I can’t imagine how difficult Martin Luther King’s life must have been sometimes. His last speech, on April 3, 1968, was amazingly eerie in that he recalled the day about a decade earlier when he was stabbed at a 1958 Harlem book signing and almost did not survive.
“It came out in the New York Times the next morning that if I had merely sneezed, I would have died.
Well, about four days later they allowed me, after the operation, they allowed me to read some of the mail that came in, and I’ll never forget it. It said simply, Dear Dr. King, I am a ninth-grade student at the Whites Plains High School. She said, while it should not matter, I would like to mention that I am a white girl. I read in the paper of your misfortune and of your suffering. And I read that if you had sneezed, you would have died. And I’m simply writing you to say that I’m so happy that you didn’t sneeze.”
It is in that same speech in which some contend he foretold his own death:
“Well, I don’t know what will happen now. We’ve got some difficult days ahead. But it really doesn’t matter with me now. Because I’ve been to the mountaintop, and I don’t mind. Like anybody, I would like to live a long life. Longevity has its place, but I’m not concerned about that now. I just want to do God’s will, and He’s allowed me to go up to the mountain. And I’ve looked over, and I’ve seen the promised land. I may not get there with you, but I want you to know tonight, that we, as a people, will get to the promised land.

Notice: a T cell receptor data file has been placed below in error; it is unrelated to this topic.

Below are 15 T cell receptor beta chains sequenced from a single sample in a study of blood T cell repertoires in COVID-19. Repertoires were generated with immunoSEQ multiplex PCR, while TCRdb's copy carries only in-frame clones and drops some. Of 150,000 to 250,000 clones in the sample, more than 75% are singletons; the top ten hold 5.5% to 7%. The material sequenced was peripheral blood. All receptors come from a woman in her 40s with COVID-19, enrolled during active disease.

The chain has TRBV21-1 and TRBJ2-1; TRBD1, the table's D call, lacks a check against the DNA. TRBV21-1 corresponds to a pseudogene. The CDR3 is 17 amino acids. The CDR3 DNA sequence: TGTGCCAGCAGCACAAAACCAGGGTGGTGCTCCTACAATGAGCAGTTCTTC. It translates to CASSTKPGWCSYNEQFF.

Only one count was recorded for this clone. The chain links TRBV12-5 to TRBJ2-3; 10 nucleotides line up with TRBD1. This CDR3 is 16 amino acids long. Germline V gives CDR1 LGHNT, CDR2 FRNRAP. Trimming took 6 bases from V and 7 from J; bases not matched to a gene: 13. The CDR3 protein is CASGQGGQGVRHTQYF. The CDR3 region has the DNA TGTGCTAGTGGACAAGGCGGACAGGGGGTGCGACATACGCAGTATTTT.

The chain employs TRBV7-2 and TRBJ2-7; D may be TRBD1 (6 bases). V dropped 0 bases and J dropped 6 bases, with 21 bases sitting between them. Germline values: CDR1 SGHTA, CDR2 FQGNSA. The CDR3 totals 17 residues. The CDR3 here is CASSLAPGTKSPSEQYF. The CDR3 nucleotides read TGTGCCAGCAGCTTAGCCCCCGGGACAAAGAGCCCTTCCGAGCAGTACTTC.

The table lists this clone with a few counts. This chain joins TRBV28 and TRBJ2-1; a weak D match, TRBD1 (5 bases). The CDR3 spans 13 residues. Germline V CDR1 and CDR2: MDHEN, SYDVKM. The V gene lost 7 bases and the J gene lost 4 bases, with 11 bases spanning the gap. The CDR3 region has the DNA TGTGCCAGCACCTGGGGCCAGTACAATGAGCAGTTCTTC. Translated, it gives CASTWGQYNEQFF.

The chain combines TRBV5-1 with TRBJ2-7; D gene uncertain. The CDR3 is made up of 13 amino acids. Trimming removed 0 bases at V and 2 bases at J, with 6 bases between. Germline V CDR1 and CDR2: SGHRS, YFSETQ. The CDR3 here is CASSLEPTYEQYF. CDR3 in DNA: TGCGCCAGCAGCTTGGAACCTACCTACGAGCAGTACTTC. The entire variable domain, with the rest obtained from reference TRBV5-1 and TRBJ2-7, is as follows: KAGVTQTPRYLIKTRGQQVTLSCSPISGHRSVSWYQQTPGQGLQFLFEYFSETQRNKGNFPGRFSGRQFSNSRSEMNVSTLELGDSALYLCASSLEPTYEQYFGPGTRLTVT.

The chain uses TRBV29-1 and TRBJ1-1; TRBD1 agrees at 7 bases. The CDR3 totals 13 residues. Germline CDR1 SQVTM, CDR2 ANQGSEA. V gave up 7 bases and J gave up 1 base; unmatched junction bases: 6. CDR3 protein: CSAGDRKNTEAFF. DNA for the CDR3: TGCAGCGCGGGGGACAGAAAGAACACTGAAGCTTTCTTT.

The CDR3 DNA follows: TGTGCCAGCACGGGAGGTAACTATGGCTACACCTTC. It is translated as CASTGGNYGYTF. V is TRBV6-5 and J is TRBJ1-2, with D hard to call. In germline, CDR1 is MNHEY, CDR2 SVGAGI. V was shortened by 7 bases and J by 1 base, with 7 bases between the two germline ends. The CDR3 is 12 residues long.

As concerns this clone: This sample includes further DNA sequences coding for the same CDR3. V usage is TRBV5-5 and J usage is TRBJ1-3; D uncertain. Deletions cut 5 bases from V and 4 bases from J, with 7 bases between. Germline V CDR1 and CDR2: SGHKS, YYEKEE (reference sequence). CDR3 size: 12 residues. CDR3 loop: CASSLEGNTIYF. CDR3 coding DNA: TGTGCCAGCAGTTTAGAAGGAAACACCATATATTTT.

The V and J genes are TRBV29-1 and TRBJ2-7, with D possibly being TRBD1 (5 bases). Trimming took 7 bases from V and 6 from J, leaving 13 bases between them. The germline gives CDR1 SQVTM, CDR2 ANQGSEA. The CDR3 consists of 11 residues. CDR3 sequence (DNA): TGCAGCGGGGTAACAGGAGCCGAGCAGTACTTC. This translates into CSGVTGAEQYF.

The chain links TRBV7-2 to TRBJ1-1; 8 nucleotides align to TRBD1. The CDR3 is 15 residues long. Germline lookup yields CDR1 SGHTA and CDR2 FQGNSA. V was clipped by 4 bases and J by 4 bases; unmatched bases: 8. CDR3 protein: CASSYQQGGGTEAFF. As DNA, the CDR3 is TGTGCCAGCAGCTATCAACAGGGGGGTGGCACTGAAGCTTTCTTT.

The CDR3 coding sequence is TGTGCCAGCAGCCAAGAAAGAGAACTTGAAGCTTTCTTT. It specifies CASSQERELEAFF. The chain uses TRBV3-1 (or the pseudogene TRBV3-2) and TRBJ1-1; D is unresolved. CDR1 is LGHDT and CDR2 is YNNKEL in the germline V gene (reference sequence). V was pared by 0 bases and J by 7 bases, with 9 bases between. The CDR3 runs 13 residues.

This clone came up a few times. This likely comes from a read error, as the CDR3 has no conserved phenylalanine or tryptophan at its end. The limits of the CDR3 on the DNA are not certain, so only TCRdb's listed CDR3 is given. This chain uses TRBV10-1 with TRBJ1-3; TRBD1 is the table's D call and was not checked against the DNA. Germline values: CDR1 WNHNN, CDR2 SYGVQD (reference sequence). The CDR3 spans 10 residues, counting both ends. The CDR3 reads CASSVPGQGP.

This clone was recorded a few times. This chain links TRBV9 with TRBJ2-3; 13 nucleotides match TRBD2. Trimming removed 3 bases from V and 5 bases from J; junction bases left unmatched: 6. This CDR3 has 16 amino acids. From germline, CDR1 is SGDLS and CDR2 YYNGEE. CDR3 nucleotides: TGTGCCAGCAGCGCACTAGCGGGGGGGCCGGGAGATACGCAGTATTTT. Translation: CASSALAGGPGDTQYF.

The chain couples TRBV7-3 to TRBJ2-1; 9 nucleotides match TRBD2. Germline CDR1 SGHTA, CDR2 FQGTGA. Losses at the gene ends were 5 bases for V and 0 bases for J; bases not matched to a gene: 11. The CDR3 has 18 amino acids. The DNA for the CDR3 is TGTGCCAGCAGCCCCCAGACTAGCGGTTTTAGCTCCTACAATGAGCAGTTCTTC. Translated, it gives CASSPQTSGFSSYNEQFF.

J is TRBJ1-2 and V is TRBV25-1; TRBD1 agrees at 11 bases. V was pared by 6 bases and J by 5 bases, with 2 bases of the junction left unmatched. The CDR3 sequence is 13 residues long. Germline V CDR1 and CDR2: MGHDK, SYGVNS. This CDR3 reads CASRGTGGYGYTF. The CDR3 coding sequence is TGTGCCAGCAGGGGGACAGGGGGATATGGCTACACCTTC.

“And so I’m happy, tonight. I’m not worried about anything. I’m not fearing any man. Mine eyes have seen the glory of the coming of the Lord.”
I remember, as well as I remember anything from more than a third of a century ago, what a body blow the news of his death was for me and millions of others.
During a sermon back in February about Martin Luther King Jr., the preacher cited a poem attributed to Mother Teresa called Anyway. I suspect the cadence in which the speaker I saw delivered the message was somewhat different from Teresa’s. The point, though, was that MLK Jr. persevered, even when the road was difficult; he did it…anyway.